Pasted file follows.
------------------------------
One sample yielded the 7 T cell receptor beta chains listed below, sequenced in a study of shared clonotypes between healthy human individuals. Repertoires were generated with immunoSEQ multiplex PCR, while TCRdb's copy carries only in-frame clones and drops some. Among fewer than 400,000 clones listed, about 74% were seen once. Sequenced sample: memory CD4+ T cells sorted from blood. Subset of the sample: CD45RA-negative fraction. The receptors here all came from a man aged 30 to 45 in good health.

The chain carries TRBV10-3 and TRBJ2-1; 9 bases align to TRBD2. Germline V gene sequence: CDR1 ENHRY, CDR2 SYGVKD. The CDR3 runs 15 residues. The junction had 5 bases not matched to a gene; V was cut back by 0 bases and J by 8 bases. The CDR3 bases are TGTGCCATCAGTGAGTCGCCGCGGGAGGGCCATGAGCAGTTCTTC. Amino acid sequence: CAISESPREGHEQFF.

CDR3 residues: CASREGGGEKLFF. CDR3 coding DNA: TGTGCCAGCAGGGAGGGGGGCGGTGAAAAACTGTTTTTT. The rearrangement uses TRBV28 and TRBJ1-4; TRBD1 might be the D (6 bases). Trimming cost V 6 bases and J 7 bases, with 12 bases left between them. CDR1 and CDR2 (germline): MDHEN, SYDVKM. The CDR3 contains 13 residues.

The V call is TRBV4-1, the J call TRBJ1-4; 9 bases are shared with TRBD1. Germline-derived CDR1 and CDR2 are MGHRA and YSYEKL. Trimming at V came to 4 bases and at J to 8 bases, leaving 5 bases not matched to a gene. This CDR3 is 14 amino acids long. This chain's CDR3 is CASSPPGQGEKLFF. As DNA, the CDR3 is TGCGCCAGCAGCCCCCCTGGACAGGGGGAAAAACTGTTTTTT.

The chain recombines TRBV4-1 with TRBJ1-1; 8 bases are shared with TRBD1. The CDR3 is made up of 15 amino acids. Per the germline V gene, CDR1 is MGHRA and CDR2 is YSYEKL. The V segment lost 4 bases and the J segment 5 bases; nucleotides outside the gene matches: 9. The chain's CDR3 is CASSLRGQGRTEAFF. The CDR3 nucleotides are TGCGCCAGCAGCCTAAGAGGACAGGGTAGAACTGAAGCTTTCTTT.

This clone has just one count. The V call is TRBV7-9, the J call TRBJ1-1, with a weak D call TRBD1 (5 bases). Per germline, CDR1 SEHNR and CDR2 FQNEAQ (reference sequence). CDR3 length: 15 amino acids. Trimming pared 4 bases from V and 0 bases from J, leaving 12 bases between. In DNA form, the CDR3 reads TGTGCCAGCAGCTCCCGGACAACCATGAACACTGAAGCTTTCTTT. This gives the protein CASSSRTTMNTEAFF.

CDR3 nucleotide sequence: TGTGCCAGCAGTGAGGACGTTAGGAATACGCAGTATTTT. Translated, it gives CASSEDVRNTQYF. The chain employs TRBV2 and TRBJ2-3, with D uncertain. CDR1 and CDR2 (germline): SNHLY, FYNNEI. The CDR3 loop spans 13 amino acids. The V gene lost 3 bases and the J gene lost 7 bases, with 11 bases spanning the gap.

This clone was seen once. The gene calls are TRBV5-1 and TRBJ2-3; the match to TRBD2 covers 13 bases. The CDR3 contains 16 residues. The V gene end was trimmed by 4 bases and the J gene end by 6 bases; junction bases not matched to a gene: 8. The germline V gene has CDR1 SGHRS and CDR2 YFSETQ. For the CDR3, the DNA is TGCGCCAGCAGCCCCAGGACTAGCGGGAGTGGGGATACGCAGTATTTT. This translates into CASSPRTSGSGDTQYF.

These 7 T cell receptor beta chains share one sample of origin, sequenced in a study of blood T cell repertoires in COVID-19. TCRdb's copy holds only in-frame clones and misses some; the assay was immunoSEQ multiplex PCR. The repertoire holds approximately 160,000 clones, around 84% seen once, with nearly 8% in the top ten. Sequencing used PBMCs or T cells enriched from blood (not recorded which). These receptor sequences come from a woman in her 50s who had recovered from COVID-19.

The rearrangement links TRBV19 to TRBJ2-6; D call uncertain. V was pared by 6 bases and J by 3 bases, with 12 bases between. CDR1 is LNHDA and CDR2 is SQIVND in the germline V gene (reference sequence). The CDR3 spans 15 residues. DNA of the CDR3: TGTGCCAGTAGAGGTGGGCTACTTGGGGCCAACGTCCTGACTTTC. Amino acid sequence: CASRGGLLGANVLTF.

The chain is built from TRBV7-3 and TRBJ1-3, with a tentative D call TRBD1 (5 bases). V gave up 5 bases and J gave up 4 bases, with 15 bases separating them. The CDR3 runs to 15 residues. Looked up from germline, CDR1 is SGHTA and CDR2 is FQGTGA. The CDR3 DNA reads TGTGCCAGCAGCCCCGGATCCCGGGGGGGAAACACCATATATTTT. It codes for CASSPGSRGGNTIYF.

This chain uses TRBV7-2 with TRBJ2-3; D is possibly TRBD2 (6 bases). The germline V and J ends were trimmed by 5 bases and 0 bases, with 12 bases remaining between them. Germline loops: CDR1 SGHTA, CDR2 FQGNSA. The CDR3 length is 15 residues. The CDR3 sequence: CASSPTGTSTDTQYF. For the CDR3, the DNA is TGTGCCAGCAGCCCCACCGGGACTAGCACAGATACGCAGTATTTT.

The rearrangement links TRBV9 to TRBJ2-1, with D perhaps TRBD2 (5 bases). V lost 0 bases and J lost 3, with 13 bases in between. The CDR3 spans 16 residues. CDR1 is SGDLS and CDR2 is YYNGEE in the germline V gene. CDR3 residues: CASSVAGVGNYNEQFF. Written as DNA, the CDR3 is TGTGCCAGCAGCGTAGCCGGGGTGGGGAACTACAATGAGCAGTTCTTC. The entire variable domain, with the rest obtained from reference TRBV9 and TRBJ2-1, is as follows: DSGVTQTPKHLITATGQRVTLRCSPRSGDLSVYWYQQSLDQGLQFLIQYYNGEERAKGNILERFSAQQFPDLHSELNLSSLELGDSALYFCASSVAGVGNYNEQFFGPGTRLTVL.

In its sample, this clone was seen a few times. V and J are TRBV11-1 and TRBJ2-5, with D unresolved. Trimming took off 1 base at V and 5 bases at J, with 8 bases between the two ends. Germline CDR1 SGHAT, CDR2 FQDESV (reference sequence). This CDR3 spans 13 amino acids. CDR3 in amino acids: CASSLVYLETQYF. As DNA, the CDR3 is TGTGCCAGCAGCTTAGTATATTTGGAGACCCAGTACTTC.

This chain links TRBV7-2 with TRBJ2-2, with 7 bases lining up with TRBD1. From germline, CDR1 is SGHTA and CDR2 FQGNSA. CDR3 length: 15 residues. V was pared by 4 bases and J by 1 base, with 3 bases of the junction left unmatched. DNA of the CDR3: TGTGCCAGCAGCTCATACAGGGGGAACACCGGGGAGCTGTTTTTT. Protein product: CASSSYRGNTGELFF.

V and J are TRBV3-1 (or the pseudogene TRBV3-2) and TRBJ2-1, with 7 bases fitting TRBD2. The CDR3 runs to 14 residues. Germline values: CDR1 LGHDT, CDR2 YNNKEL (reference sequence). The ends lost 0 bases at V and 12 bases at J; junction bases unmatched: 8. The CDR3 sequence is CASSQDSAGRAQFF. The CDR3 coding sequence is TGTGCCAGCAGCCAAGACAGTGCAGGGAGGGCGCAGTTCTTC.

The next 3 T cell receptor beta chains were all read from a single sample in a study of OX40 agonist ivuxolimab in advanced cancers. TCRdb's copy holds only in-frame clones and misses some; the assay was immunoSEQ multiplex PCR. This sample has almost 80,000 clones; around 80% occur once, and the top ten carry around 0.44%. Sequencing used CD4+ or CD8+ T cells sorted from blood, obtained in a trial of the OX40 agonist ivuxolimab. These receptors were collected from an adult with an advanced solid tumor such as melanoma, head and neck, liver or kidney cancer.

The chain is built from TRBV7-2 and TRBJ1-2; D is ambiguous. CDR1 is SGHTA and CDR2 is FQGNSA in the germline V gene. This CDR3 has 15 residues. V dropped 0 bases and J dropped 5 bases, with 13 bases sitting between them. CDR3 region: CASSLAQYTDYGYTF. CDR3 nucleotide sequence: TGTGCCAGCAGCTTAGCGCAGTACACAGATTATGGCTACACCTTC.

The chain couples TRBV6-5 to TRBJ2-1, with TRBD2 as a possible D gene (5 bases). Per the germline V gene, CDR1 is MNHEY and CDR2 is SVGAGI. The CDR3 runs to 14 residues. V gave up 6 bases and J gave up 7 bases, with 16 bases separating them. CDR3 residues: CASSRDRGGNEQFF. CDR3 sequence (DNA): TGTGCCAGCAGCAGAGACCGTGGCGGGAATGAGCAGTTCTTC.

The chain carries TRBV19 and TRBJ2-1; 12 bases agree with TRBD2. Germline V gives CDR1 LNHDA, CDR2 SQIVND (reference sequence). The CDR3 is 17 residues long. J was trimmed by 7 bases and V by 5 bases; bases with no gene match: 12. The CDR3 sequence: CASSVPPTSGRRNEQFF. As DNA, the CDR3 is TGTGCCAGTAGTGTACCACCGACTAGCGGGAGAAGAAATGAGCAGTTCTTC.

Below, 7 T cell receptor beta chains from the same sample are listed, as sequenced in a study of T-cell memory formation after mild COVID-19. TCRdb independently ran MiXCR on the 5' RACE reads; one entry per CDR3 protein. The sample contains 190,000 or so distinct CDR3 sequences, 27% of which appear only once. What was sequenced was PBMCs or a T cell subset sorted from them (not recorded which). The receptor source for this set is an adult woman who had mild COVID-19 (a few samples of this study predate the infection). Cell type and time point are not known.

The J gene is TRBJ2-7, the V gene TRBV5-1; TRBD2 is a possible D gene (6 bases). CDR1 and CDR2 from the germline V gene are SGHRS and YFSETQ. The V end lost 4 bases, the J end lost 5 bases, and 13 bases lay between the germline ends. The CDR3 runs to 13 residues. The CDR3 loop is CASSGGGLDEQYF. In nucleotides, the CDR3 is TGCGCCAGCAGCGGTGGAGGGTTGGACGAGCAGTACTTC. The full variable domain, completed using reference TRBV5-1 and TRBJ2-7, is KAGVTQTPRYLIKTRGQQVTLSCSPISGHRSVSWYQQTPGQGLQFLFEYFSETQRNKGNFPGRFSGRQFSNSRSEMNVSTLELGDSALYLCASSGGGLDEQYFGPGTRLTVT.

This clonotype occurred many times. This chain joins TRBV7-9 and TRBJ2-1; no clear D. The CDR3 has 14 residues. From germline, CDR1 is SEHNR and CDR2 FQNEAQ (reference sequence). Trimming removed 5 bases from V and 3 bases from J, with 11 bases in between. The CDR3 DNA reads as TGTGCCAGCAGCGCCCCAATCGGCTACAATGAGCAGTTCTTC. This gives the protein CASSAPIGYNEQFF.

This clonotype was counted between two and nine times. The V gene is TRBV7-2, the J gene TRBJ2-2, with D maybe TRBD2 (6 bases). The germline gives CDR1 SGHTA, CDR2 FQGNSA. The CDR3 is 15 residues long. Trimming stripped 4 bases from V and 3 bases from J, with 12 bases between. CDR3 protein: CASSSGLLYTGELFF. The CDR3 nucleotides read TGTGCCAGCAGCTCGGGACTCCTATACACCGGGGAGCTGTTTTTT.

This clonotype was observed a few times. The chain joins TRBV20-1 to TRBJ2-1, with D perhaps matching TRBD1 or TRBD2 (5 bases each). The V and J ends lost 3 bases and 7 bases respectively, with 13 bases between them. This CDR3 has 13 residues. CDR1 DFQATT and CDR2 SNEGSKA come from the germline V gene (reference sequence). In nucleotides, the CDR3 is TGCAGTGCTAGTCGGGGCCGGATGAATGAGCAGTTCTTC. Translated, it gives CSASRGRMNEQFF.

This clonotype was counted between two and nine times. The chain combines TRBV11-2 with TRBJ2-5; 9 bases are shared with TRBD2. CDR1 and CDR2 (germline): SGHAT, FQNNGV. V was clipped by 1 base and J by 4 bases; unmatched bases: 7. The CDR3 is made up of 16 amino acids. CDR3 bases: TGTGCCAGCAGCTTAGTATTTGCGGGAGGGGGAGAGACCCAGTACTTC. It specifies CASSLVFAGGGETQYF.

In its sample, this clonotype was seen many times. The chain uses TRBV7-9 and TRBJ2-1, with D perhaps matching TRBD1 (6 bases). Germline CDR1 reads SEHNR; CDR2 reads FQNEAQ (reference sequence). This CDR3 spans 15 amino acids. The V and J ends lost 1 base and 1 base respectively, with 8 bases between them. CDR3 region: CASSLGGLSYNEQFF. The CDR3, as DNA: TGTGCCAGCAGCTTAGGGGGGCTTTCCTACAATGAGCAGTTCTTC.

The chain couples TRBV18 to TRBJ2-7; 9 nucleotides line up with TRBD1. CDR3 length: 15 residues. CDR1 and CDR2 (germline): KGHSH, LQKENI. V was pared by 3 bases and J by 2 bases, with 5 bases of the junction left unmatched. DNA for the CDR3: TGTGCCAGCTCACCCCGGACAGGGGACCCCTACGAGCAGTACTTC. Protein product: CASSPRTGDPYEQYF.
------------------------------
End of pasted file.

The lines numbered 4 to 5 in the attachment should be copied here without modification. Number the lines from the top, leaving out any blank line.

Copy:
The V call is TRBV4-1, the J call TRBJ1-4; 9 bases are shared with TRBD1. Germline-derived CDR1 and CDR2 are MGHRA and YSYEKL. Trimming at V came to 4 bases and at J to 8 bases, leaving 5 bases not matched to a gene. This CDR3 is 14 amino acids long. This chain's CDR3 is CASSPPGQGEKLFF. As DNA, the CDR3 is TGCGCCAGCAGCCCCCCTGGACAGGGGGAAAAACTGTTTTTT.

The chain recombines TRBV4-1 with TRBJ1-1; 8 bases are shared with TRBD1. The CDR3 is made up of 15 amino acids. Per the germline V gene, CDR1 is MGHRA and CDR2 is YSYEKL. The V segment lost 4 bases and the J segment 5 bases; nucleotides outside the gene matches: 9. The chain's CDR3 is CASSLRGQGRTEAFF. The CDR3 nucleotides are TGCGCCAGCAGCCTAAGAGGACAGGGTAGAACTGAAGCTTTCTTT.